What's Next?

EXTERNSHIPS:
 

Are there extern sites in each state?

There are extern sites located in 39 states.


Are there any international extern sites?

There are 2 sites in Canada: Ontario and British Columbia


How are externship sites assigned?

Students are given preferential consideration for their state of record.

Students are assigned in order to their class rank (GPA).


When are externship sites assigned?

Assignments are made in August of the third academic year.


How can I learn more about each extern site?

Detailed site information is available in the Externship Office, Suite 1008


Can I set up a new extern site?

At this time the Externship Office has a sufficient number of high quality sites available.

Adding sites will be considered on a case by case basis with the Director.


Will housing be available at my extern site?

Housing options vary among sites. This information is available in the externship office.


Is my schedule/calendar the same as the College?

Externships begin and end on the same academic calendar as internal courses. Everyone is granted the standard 2 week winter break. 

Weekly schedules are dictated by the site itself so don’t count on extended spring breaks/Thanksgiving breaks, etc. 

Everyone is granted two PTO days to use as necessary (including taking Boards). Any days missed in excess of 2 days necessitate make-up.


Will I have any assignments to complete while away from the College?

Yes. Assignments vary by site type. Case reports and practice management assignments are expected. Additional assignments apply to students rotating in NC.


What criteria should I consider when choosing my extern site?

You should first evaluate the educational opportunities available at the site. Is the focus of the practice something you wish to gain additional experience in? Are there non-clinical opportunities available? Is the program large or small (multiple externs vying for patients)? Location and timing…Can you survive Alaska in December? Financial considerations should be explored. Rural vs. urban site? Review feedback from previous students. Can you handle the pace, demands of preceptors, complexity of cases and expected number of daily patient encounters?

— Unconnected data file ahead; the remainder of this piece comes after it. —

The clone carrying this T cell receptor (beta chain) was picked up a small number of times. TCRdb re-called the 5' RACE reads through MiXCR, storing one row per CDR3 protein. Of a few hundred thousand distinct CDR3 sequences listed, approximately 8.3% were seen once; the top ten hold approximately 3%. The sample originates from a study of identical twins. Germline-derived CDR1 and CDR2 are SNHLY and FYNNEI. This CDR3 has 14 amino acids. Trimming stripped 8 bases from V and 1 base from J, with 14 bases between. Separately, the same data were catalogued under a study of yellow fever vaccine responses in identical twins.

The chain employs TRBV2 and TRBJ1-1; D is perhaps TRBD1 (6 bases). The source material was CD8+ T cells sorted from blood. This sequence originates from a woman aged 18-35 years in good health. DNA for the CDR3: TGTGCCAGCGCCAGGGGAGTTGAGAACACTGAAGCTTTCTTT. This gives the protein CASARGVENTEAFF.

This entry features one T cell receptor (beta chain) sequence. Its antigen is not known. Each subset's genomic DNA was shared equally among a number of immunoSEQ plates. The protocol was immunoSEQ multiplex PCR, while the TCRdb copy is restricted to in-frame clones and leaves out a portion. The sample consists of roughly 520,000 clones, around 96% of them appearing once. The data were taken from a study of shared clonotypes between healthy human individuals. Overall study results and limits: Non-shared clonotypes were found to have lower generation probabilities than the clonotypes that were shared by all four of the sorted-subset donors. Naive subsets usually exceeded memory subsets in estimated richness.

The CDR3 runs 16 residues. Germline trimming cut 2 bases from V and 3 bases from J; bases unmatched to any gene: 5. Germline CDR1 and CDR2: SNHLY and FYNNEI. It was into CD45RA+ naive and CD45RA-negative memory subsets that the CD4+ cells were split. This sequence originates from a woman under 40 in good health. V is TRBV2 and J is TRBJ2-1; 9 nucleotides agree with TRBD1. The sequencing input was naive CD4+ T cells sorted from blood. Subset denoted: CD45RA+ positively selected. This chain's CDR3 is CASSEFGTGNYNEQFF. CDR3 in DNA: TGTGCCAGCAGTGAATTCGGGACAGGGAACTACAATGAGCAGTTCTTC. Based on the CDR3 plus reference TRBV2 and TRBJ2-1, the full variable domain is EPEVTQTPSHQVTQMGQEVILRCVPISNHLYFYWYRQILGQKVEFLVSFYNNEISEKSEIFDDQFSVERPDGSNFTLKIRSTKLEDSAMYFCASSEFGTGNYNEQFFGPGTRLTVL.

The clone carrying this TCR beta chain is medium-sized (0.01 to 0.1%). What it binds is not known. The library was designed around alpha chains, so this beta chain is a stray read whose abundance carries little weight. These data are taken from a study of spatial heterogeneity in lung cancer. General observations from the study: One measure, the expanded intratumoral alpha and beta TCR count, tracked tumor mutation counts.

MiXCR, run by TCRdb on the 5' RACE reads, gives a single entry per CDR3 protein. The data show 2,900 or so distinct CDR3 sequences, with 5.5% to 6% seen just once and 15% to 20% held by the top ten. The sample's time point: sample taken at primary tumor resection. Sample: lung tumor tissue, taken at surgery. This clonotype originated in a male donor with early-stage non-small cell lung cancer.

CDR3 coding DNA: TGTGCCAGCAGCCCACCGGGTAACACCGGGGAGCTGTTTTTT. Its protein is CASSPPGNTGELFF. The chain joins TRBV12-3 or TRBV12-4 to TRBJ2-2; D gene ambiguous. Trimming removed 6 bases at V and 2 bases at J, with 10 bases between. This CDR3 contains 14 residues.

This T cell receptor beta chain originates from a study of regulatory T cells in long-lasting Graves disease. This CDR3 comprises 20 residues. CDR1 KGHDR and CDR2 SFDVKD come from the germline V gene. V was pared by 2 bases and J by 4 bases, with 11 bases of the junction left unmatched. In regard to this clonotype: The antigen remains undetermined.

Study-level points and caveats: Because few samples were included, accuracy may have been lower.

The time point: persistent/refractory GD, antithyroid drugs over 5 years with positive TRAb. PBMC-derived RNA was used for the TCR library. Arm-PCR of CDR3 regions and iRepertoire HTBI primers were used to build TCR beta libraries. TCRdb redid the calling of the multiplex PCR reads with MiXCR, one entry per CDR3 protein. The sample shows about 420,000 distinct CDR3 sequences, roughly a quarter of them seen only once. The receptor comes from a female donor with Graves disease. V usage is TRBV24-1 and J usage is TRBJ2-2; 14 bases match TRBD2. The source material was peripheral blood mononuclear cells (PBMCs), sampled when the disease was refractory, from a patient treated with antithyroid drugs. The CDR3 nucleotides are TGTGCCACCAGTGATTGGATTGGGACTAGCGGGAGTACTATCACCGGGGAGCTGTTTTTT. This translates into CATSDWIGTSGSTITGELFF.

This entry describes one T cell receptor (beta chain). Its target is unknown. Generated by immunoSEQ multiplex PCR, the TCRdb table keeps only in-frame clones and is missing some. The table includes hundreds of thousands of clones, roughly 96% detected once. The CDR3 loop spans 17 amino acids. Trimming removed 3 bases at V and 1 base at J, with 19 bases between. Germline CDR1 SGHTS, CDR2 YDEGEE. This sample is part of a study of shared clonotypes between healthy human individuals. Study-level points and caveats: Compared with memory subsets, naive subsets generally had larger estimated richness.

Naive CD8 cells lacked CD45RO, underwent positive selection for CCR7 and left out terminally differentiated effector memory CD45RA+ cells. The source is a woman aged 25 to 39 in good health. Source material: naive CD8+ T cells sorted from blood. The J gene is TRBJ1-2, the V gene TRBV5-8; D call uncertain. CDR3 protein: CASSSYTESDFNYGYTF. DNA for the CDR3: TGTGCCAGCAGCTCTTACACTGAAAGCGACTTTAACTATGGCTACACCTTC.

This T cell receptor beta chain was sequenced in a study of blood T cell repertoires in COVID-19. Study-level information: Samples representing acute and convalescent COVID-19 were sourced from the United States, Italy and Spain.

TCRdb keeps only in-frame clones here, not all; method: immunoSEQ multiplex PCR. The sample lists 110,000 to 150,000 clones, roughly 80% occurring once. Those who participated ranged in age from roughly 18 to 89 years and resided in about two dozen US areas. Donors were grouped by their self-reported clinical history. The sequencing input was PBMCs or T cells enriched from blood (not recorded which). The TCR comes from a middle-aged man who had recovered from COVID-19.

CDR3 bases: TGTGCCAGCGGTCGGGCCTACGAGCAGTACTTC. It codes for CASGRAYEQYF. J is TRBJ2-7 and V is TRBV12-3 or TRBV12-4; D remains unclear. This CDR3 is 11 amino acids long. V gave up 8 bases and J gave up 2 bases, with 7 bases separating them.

RESIDENCIES:

 

What are the pre-requisites for a residency applicant?

Candidates must have earned an OD degree from an accredited optometric institution. Candidates must have a minimum 3.0 GPA on a 4.0 scale.

Candidates must have passed NBEO Parts I, II and TMOD in order to submit an application.

Candidates must have past NBEO Part III and be eligible for a license in the state where the program resides in order to accept a residency position.


What types of residencies are available?

Primary Care, Ocular Disease, Low Vision, Cornea/Contact Lens, Family Practice, Geriatric, Pediatric, Vision Therapy and Rehabilitation, Refractive and Ocular Surgery, Community Health, Brain Injury Vision Rehabilitation.

Many combination programs are offered.


How many programs should I consider?